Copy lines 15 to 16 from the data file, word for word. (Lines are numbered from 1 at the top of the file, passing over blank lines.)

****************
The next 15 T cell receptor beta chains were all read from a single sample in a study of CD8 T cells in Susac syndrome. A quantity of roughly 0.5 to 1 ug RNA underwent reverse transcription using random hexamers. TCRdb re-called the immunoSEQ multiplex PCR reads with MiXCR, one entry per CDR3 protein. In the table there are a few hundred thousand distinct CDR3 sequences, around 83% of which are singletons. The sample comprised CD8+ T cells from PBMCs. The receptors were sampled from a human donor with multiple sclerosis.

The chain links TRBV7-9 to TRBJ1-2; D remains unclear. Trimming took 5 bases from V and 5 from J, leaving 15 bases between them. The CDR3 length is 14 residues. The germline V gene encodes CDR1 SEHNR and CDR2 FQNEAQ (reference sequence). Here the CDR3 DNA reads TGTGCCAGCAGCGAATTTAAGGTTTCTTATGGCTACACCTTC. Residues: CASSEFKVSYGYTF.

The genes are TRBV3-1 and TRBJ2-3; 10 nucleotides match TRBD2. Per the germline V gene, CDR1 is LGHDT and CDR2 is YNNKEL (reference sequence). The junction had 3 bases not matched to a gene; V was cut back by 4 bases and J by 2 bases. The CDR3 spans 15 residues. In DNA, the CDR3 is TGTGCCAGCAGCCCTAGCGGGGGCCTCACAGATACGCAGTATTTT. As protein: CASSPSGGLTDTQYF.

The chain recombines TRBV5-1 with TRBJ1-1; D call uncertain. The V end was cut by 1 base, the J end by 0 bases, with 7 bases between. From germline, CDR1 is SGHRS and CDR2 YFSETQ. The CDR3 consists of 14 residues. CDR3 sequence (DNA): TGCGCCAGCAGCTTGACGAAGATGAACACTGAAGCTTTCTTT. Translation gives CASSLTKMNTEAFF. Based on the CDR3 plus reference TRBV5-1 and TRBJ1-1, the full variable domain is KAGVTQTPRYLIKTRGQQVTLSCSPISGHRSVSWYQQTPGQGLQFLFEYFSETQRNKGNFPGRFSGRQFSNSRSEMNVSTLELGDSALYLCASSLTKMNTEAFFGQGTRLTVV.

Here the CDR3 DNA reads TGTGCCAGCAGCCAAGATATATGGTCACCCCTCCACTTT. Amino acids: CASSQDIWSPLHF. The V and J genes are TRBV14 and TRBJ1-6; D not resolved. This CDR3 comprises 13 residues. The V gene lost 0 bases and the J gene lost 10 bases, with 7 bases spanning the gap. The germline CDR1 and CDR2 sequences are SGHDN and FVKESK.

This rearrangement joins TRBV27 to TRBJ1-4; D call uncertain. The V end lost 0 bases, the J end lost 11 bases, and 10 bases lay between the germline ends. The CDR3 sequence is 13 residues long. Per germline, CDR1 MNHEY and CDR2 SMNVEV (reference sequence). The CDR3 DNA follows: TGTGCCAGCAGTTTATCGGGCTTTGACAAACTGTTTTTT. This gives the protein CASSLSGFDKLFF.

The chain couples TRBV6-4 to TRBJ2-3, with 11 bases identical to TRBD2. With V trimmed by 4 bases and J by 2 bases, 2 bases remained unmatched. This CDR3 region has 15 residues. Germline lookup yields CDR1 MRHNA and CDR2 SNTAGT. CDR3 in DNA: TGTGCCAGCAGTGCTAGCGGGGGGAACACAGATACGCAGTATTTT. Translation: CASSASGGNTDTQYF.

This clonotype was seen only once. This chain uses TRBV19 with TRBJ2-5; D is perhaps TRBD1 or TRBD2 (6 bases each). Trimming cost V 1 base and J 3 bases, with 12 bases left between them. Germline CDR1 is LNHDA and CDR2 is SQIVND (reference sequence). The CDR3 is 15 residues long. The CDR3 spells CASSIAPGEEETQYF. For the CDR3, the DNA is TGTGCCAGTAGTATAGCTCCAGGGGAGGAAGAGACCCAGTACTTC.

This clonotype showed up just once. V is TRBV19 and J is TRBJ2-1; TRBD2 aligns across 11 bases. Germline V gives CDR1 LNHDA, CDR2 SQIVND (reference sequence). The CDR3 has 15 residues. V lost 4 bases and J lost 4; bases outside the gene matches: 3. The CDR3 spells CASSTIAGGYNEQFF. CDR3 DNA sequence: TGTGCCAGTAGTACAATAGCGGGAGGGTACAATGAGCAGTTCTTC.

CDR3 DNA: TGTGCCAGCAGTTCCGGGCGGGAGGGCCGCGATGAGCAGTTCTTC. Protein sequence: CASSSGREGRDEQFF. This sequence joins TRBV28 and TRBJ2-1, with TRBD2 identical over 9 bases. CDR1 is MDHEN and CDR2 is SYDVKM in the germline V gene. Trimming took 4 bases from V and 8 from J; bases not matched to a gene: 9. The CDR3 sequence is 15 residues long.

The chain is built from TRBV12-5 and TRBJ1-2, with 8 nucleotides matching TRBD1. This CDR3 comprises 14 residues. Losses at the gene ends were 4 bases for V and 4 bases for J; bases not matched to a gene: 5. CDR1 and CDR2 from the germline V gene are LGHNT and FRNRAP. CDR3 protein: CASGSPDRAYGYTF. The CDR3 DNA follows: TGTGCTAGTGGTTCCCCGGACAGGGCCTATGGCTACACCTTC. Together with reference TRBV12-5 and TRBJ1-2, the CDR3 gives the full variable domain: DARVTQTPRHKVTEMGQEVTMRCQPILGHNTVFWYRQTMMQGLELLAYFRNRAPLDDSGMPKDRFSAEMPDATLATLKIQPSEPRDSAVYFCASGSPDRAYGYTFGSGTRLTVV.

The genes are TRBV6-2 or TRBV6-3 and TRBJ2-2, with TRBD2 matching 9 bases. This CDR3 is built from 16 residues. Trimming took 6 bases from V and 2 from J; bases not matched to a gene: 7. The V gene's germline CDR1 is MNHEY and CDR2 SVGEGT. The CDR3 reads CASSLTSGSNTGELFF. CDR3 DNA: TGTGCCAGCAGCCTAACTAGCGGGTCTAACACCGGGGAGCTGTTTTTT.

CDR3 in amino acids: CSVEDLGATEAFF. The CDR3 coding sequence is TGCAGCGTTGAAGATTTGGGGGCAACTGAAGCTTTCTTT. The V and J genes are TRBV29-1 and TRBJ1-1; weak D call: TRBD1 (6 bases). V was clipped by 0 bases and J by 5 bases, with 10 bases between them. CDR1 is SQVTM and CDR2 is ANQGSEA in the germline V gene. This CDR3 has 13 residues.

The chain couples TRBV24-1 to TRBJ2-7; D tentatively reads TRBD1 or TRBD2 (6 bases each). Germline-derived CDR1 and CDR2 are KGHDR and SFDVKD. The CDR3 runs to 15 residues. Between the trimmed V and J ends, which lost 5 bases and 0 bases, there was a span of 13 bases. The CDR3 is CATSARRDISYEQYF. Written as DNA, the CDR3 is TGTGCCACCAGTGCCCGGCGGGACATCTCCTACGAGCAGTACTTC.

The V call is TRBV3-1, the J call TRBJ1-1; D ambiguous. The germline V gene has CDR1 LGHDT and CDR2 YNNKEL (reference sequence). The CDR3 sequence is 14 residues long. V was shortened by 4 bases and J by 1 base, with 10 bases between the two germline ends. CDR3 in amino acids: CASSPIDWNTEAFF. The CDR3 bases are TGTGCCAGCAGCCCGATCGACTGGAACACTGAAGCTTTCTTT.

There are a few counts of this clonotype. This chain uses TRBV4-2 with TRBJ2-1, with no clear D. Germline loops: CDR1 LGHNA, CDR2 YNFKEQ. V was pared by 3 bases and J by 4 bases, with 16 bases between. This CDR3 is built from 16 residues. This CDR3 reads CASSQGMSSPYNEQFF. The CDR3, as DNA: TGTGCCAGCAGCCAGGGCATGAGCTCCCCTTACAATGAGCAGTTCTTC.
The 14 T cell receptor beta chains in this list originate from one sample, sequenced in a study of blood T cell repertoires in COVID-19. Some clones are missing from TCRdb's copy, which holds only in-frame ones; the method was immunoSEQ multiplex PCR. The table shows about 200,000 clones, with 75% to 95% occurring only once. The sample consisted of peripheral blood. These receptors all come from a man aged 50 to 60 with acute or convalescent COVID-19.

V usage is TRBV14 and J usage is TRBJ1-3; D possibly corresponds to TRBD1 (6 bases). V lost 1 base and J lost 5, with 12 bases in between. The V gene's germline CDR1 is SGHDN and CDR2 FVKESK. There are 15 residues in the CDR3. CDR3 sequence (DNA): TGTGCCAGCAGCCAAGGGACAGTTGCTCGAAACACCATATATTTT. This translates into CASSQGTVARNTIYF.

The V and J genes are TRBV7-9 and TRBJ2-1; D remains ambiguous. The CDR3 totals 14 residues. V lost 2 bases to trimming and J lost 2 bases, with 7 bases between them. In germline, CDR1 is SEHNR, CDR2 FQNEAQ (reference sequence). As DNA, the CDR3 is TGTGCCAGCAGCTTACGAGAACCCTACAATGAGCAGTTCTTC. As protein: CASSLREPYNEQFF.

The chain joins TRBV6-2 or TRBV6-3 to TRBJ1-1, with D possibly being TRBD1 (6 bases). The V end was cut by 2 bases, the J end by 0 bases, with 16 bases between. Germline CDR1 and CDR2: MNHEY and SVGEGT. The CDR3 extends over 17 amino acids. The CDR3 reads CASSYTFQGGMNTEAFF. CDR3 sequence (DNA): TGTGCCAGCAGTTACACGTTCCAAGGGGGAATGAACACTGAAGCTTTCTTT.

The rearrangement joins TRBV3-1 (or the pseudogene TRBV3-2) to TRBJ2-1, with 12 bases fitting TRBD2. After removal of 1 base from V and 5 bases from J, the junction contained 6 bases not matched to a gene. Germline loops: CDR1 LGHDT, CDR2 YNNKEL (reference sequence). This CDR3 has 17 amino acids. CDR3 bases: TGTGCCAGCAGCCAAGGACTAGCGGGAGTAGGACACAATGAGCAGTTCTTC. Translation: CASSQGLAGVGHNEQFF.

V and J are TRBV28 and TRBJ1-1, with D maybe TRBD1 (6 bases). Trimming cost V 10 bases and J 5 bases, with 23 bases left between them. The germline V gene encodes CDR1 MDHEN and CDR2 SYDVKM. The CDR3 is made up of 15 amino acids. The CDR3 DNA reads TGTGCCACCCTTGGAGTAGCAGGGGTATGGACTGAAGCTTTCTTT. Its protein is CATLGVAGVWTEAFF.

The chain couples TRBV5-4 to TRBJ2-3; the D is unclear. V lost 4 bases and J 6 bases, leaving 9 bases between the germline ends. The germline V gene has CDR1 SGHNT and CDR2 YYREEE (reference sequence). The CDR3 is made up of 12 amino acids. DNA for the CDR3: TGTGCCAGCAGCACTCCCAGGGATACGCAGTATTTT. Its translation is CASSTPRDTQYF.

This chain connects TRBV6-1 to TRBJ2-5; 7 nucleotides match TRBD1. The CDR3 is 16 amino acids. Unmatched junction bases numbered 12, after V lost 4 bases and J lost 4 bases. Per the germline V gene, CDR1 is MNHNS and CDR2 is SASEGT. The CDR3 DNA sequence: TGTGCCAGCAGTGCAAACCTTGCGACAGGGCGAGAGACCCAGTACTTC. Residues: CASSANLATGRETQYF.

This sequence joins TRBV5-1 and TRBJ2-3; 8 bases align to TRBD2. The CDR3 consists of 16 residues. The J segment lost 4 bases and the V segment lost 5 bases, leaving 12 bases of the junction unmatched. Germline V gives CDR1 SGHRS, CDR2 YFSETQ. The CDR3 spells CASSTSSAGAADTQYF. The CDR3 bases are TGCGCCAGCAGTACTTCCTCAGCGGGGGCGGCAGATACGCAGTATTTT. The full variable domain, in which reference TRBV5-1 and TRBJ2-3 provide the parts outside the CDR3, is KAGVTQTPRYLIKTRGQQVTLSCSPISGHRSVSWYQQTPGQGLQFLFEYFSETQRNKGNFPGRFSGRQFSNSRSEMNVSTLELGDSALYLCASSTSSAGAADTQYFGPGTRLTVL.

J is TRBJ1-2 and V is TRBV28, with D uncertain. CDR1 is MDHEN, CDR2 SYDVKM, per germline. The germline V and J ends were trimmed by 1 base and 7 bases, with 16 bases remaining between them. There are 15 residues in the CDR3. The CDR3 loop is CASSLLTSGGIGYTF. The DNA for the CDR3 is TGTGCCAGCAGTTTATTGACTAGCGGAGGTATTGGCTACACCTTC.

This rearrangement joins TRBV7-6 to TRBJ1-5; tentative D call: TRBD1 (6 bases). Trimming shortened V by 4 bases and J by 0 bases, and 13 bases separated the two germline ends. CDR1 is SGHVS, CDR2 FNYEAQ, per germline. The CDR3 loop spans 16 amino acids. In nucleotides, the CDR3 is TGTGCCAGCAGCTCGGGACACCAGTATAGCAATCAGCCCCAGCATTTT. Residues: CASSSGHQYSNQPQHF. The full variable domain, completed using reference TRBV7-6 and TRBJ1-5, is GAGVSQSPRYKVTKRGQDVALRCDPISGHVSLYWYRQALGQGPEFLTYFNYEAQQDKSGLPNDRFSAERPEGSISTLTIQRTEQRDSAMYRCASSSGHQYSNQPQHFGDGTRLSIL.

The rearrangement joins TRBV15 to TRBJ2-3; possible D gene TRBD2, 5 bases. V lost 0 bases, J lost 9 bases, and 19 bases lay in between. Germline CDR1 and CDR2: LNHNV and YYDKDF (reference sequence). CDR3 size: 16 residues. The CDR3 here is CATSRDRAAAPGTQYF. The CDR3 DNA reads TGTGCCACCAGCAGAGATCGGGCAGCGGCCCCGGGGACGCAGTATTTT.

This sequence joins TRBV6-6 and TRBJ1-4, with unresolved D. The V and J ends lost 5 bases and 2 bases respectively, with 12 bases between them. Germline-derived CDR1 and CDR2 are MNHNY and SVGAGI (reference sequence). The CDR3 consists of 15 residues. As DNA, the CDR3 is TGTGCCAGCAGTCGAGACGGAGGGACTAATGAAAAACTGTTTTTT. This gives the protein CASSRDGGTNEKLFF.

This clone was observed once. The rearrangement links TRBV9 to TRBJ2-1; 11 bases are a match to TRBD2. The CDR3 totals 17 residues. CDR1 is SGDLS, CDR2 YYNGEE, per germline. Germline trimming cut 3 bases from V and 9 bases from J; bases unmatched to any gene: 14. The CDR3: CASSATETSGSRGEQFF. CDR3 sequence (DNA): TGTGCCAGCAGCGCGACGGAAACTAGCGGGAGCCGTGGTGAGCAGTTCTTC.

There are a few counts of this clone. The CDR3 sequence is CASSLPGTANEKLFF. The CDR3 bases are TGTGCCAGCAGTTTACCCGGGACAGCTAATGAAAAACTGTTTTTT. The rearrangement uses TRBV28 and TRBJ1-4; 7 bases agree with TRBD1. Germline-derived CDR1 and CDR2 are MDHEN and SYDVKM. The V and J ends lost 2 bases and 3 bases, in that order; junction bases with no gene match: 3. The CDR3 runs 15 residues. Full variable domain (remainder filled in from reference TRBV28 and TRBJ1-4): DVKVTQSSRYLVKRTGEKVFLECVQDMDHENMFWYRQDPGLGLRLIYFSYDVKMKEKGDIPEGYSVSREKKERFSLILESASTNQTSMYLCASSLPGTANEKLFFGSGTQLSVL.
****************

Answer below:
The V call is TRBV3-1, the J call TRBJ1-1; D ambiguous. The germline V gene has CDR1 LGHDT and CDR2 YNNKEL (reference sequence). The CDR3 sequence is 14 residues long. V was shortened by 4 bases and J by 1 base, with 10 bases between the two germline ends. CDR3 in amino acids: CASSPIDWNTEAFF. The CDR3 bases are TGTGCCAGCAGCCCGATCGACTGGAACACTGAAGCTTTCTTT.

There are a few counts of this clonotype. This chain uses TRBV4-2 with TRBJ2-1, with no clear D. Germline loops: CDR1 LGHNA, CDR2 YNFKEQ. V was pared by 3 bases and J by 4 bases, with 16 bases between. This CDR3 is built from 16 residues. This CDR3 reads CASSQGMSSPYNEQFF. The CDR3, as DNA: TGTGCCAGCAGCCAGGGCATGAGCTCCCCTTACAATGAGCAGTTCTTC.